HA: Lahore has always been the cultural capital of Pakistan. The classical music scene has always been strongest here and our film industry, or what remains of it, is also based here. In the mid to late 1990s, Lahore had a thriving underground rock scene. Nowadays, live music isn’t as common as it used to be, but a burgeoning electronic media industry has encouraged the emergence of a lot of bands and solo acts since the early 2000s.
These days there are many new bands coming up with really exciting kinds of music, from all Pakistan’s major cities.
Q: You recently performed in India. How was the trip? Was it your first visit to India?
HA: We’ve been traveling to India fairly frequently since 2009, but our first tour there was in November 2011. We played The Hindu’s Novemberfest in Chennai, Coimbatore and Hyderabad, and we came across some of the best venues, sound technicians and audiences that we’ve ever seen.
Also, while we knew we had fans in Delhi and Bombay, we had no idea people listened to our music in South India too. The response was fantastic, and we’re returning to Novemberfest this year too.
Q: You were both featured on the show, The Dewarists, a travelogue/music series on Star World India. You both also collaborated with Indian composer Shantanu Moitra and lyricist Swanand Kirkire on the track ‘Kya Khyaal Hai.’ Did collaborating with Indian musicians change any preconceptions you had as Pakistanis about India?
HA: Any preconceptions we might have held ended the first time we came to India. Actually, some of our closest friends in college were Indian, and all one really needs is to meet one Indian or Pakistani to realize everything we are told through the media and propaganda machines has no basis in reality, whatsoever.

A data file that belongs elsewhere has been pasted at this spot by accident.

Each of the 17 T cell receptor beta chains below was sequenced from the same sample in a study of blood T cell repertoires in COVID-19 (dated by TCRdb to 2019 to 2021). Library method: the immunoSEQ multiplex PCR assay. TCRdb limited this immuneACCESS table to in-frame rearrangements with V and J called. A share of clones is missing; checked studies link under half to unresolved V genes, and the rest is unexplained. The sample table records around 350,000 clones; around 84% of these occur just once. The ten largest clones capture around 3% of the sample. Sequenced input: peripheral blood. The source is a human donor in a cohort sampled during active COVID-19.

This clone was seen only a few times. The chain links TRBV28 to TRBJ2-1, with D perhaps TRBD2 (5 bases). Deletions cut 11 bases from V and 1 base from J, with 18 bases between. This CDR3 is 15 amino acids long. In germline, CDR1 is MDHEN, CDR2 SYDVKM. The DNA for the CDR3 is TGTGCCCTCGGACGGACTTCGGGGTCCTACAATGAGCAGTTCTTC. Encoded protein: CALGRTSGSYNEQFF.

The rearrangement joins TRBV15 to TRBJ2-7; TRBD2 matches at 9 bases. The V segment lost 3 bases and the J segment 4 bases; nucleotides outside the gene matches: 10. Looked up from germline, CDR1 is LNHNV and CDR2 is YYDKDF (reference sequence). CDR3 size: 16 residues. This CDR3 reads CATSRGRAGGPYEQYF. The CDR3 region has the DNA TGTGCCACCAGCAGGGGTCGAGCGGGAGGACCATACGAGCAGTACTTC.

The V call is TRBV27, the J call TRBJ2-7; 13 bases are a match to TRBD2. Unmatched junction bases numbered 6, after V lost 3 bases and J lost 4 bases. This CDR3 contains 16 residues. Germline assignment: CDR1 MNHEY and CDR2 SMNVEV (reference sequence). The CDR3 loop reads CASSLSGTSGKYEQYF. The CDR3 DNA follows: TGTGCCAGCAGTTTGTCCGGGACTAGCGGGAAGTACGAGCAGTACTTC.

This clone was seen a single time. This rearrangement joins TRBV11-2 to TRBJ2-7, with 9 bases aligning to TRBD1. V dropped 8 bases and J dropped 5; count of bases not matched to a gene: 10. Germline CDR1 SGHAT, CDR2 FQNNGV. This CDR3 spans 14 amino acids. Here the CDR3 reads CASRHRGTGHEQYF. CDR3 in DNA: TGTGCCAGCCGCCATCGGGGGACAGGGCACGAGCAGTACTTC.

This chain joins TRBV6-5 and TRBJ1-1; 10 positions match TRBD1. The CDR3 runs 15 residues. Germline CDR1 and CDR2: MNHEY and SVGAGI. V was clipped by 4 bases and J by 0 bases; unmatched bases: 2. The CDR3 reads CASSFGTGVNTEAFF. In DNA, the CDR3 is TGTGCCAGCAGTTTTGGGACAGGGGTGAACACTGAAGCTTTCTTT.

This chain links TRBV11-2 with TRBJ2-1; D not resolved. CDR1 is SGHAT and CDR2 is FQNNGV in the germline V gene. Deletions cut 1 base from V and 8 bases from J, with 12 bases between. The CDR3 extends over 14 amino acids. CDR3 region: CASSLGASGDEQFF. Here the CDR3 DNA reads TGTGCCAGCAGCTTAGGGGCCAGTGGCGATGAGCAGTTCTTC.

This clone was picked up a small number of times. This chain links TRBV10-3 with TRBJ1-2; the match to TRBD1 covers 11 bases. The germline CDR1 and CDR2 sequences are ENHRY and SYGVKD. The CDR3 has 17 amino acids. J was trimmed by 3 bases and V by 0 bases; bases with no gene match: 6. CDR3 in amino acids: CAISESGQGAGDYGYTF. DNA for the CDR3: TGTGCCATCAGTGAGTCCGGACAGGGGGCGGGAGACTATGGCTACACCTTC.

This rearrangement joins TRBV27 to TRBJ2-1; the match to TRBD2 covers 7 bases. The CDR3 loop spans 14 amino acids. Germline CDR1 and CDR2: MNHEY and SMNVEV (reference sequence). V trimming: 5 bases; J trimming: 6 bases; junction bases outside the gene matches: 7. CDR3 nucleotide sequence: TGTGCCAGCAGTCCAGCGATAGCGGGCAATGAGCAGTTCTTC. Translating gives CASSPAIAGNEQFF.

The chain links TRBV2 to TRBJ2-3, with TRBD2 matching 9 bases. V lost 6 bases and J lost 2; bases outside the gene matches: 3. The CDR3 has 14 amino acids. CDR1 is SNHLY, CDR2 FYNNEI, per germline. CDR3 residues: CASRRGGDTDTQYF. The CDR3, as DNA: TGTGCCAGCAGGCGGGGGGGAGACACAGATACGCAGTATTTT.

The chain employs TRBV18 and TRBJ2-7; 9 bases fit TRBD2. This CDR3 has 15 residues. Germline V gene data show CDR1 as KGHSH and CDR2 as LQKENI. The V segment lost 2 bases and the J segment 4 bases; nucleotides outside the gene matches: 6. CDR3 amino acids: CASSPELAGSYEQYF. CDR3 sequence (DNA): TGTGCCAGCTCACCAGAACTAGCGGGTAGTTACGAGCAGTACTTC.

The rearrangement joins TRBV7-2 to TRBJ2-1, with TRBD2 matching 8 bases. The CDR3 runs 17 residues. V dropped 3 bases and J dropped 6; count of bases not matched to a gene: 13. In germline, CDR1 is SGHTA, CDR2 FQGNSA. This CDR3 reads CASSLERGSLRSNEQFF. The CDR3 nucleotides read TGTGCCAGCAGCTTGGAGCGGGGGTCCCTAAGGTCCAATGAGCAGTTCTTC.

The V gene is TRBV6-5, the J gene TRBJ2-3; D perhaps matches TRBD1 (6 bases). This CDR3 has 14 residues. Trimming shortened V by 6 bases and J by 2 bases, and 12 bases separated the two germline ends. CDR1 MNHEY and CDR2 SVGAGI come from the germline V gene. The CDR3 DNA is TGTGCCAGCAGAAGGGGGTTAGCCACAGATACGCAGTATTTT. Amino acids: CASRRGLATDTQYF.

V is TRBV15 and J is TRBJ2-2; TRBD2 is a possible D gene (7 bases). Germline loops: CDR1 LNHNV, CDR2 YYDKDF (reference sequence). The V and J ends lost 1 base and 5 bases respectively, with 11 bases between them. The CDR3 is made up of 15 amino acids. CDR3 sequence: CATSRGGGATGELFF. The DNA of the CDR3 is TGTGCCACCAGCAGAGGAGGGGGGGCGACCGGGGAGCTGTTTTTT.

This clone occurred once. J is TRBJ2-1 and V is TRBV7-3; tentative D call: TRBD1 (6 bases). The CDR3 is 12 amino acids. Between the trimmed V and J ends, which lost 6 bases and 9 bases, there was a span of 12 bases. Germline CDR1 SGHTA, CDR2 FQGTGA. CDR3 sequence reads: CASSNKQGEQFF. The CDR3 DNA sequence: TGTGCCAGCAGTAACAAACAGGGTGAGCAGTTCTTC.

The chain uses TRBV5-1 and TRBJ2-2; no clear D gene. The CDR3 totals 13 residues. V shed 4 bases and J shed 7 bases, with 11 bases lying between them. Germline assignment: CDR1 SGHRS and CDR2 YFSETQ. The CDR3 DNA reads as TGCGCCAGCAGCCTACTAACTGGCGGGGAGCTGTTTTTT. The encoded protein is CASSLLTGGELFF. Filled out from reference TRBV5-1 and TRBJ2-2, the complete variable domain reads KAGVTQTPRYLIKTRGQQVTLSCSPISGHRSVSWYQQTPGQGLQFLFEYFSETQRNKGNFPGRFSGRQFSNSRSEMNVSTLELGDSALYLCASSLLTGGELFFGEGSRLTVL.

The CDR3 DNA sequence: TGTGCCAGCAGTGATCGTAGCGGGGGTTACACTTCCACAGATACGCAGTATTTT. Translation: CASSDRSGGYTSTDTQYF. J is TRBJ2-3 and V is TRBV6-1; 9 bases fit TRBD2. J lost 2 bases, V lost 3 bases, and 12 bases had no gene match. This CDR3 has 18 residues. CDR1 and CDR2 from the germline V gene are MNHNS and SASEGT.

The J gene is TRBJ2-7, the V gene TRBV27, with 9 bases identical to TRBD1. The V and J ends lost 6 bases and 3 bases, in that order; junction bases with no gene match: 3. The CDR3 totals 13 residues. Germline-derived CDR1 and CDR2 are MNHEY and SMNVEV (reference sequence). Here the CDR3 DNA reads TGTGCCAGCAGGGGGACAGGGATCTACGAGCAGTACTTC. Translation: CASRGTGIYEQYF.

Q: There seems to be an underlying perception in the West that Pakistan is all about “bombs and bullets.” Just looking at Western media coverage, there is such an intense focus on conflict in Pakistan that a lot that is actually great about Pakistan (such as its music) is undermined. In these circumstances, what do you feel your role becomes as musicians?
HA: When we decided to take up music and pursue it professionally, we never realized that artists are viewed as ambassadors for their people and countries. Initially, we resisted the role since it was never our intention. Eventually, however, we realized the importance of stepping up and dispelling warped preconceptions, simply by being able to do what we do and be who we are.
Q: You probably get asked this question a lot by Western media, and sources unfamiliar with Pakistan, but I may as well ask it for the record: As musicians who hail from KPK, Pakistan, have you faced any challenges as female artists in a context where traditionally, the roles of women in society are typically governed by men? If so, what have they been?
HA: Yes, we get asked this question a lot, and, no, we didn’t face any hurdles solely because of our gender. In fact, our male colleagues and friends were the ones who initially encouraged and pushed us to record our first album and enter the music scene properly. Without their support we probably wouldn’t have done any of this.
People are quick to emphasize the roles that successful women play in their societies, but many of these women couldn’t have achieved what they had without the support of the men around them. This is true of any society really not just KPK (Khyber Pakhtunkhwa) or Pakistan.
Q: I’m thrilled to hear you both have a new EP coming out! Anything in particular you want to share in advance of its publication?
HA: We’re thrilled too, and can’t wait to share our new work with our listeners.
The second album is always harder because the first one was written without the consciousness of an audience. Those songs were written for ourselves. This time we were far more conscious of all the people who would hear what we released. The biggest hurdle was finding a way to override this awareness. We’ve tried to be a little more experimental this time, and let each song go through to its natural conclusion. We’re very excited with these tracks, and hope our fans will like them too.
*Ayesha Chugh is editor of Muftah’s Afghanistan & Pakistan page
**The views expressed in this interview are solely those of Haniya, and are not in any way representative of the band’s views.